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This online, interactive course is designed to help Greenville residents, business owners, and neighborhood leaders understand processes that drive local planning and land use policy decisions, as well as the roles and perspectives of diverse stakeholders. Eight one-hour lunch and learn-style sessions will take place over Zoom beginning on Wednesdays in April.
October 18th, 2020
By Andrea Cooper
We are delighted to share with you the latest issue of the Upstate Advocate, our twice-yearly print publication. Below, read the letter from Executive Director Andrea Cooper introducing the Fall/Winter 2020-2021 issue and offering an update on Upstate Forever's work during this unprecedented year.
It's a challenging time, but Upstate Forever is still hard at work to protect the critical lands, waters, and unique character of our region. The ongoing COVID-19 crisis has shown just how important that work is.
Over the past few months, the Upstate's parks and other public outdoor areas have been routinely packed to capacity as people desperately seek normalcy and refuge in nature.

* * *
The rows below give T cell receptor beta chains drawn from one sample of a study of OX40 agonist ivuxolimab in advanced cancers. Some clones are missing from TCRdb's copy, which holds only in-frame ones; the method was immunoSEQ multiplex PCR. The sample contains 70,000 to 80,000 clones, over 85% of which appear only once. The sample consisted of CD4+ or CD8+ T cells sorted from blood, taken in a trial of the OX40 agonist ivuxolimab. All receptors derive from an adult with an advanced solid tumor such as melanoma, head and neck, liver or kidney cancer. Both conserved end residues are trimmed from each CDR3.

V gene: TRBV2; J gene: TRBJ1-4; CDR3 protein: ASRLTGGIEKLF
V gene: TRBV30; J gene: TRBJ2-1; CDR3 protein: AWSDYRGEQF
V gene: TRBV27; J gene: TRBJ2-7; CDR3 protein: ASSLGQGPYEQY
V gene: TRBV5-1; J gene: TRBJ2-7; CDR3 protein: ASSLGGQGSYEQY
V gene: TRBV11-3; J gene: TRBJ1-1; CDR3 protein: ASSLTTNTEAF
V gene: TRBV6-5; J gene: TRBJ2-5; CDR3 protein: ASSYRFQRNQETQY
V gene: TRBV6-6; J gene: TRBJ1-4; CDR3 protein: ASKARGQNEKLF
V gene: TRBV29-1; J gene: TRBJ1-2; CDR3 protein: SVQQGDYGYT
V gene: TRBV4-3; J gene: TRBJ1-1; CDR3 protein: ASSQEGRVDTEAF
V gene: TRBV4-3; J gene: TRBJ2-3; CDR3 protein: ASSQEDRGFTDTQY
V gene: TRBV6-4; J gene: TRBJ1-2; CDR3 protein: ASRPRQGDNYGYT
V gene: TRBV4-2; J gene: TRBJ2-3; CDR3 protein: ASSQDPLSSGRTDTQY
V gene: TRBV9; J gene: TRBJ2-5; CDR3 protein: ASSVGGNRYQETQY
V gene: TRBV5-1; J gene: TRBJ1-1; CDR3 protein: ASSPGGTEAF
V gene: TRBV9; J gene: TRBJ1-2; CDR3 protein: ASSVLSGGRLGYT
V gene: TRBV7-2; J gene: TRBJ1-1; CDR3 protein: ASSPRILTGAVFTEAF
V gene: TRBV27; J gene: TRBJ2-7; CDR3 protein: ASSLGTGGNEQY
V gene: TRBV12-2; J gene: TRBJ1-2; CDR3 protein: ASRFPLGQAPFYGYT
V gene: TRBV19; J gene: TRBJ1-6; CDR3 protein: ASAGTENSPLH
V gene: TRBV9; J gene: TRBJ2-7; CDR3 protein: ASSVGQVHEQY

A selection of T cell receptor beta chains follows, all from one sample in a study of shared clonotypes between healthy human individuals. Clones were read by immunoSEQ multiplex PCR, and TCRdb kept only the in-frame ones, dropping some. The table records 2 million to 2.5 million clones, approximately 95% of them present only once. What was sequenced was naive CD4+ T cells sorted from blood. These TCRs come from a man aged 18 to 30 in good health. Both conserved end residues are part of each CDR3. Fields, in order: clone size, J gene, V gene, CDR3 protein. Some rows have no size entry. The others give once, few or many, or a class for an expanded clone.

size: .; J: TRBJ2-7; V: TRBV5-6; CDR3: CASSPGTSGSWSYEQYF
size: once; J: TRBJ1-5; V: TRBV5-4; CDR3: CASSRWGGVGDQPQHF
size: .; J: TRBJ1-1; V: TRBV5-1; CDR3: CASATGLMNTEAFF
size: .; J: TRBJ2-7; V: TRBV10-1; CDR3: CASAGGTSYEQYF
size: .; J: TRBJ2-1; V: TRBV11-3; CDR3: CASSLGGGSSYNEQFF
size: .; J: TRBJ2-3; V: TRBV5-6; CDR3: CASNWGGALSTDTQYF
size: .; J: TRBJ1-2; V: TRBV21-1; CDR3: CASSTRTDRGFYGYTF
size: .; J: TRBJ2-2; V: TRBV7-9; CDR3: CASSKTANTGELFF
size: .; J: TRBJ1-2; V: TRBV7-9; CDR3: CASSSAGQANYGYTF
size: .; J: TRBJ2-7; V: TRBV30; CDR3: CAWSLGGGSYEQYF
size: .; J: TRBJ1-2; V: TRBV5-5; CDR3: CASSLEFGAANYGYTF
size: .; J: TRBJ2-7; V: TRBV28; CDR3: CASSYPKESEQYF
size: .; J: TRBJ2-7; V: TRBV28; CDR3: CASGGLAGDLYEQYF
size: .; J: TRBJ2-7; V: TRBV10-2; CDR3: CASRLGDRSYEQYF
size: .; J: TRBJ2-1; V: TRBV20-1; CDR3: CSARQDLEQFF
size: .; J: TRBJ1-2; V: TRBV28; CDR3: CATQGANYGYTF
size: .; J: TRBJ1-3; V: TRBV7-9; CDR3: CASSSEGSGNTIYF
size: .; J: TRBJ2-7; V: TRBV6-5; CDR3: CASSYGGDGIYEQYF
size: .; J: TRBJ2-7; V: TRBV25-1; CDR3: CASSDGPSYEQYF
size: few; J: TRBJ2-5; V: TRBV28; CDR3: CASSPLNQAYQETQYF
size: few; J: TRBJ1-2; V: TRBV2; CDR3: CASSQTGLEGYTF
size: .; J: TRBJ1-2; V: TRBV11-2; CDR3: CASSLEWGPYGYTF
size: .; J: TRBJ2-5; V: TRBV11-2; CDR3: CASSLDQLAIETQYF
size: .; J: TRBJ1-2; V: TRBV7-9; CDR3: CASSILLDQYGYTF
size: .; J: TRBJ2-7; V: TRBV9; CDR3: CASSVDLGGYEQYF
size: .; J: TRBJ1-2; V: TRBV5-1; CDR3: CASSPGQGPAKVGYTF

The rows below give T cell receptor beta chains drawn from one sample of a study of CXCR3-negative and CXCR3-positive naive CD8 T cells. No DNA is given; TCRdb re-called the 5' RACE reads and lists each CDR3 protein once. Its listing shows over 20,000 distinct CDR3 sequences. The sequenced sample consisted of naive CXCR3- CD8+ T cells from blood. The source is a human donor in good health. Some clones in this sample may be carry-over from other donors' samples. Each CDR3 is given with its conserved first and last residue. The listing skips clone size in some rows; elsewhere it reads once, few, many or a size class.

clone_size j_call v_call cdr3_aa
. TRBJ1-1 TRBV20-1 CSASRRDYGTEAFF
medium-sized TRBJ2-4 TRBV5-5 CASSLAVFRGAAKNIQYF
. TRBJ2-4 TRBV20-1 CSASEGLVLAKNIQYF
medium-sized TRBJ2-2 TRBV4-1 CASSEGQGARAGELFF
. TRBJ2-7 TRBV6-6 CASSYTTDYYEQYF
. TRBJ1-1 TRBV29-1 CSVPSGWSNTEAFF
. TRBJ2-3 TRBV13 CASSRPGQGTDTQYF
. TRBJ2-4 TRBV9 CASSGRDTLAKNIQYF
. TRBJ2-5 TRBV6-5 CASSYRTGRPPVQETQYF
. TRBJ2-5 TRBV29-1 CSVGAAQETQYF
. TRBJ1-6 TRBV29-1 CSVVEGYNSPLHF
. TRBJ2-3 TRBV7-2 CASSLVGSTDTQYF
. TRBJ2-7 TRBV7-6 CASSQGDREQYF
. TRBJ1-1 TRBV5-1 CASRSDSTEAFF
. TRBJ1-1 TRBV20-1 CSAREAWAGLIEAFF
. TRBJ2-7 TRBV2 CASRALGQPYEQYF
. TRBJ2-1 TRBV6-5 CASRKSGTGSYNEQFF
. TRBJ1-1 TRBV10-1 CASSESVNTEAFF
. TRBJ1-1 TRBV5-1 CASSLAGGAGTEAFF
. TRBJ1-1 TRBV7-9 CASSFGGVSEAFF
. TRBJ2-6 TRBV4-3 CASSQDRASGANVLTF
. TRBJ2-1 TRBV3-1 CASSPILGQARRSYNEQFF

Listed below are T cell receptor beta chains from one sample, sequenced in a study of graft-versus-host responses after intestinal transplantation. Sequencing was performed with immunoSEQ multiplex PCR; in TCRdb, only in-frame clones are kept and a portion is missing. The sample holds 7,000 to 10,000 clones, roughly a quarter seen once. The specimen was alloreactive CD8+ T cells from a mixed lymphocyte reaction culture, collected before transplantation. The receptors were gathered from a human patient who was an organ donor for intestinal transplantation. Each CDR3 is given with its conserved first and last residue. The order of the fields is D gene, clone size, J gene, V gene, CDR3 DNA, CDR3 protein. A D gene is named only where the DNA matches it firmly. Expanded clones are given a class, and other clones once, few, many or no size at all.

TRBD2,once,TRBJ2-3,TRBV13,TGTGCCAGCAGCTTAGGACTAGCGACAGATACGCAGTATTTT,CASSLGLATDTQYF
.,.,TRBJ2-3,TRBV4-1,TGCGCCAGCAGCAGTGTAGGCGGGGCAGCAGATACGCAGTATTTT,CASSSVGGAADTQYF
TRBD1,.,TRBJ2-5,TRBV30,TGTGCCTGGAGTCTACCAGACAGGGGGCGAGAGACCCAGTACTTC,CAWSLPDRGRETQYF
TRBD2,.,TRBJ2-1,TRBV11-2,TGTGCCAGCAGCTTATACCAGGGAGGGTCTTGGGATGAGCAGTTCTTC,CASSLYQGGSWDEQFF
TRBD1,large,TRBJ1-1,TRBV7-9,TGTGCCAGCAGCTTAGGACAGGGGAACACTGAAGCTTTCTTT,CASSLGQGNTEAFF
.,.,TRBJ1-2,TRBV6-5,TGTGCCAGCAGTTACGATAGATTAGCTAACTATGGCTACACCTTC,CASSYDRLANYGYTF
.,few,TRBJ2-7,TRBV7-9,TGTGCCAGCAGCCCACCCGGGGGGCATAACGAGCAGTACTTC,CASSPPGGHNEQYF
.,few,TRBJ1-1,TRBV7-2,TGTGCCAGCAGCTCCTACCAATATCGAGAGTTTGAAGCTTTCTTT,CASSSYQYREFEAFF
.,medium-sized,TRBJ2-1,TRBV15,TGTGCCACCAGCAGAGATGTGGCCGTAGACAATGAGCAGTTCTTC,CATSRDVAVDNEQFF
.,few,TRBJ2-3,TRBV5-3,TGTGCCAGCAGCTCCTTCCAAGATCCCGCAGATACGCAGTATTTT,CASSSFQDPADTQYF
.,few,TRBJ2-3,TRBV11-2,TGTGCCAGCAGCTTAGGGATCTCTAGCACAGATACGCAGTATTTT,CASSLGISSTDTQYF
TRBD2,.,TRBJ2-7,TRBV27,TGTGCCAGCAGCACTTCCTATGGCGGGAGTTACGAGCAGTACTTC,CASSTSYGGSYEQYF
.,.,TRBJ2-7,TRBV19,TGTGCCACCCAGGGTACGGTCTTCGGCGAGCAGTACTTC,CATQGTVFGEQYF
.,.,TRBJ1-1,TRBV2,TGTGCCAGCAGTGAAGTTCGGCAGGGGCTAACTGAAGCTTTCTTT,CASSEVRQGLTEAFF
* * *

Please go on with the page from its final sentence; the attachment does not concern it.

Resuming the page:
The pandemic has brought this truth to the forefront: access to nature is not something that's just "nice to have" — it is a necessity for human health and happiness.
The turbulence swirling around us has made some of Upstate Forever's work more challenging, to be sure, but we have to keep going. The lines, parking woes, and crowded trails at our parks will only worsen as the population grows. We need more dedicated green spaces for recreation and refuge, and we need them now.
Because of your support, Upstate Forever continues to forge ahead on our work to permanently protect more critical natural spaces — parks, public trails, trout streams, forests, bike paths, and scenic vistas — before development encroaches even further into our remaining wild places and makes meaningful protection efforts impossible.
[See some recently protected properties on page 4]
In addition to our conservation work, we are making strides every day to safeguard water quality; expand clean, affordable energy options; and promote land use solutions that reduce sprawl and support equitable, prosperous communities. None of this work could happen without you, and we thank you.
In this issue of the Upstate Advocate, some talented local artists share how nature comforts, restores, and inspires them. We also hear from celebrated authors Dr. Drew Lanham and John Lane about the wounds of racism, stress, and fear, and how healing may be found in the wilderness.
We could all use some healing right now. I hope our region's beautiful places help you and your loved ones find calm, strength, and inspiration in the days ahead.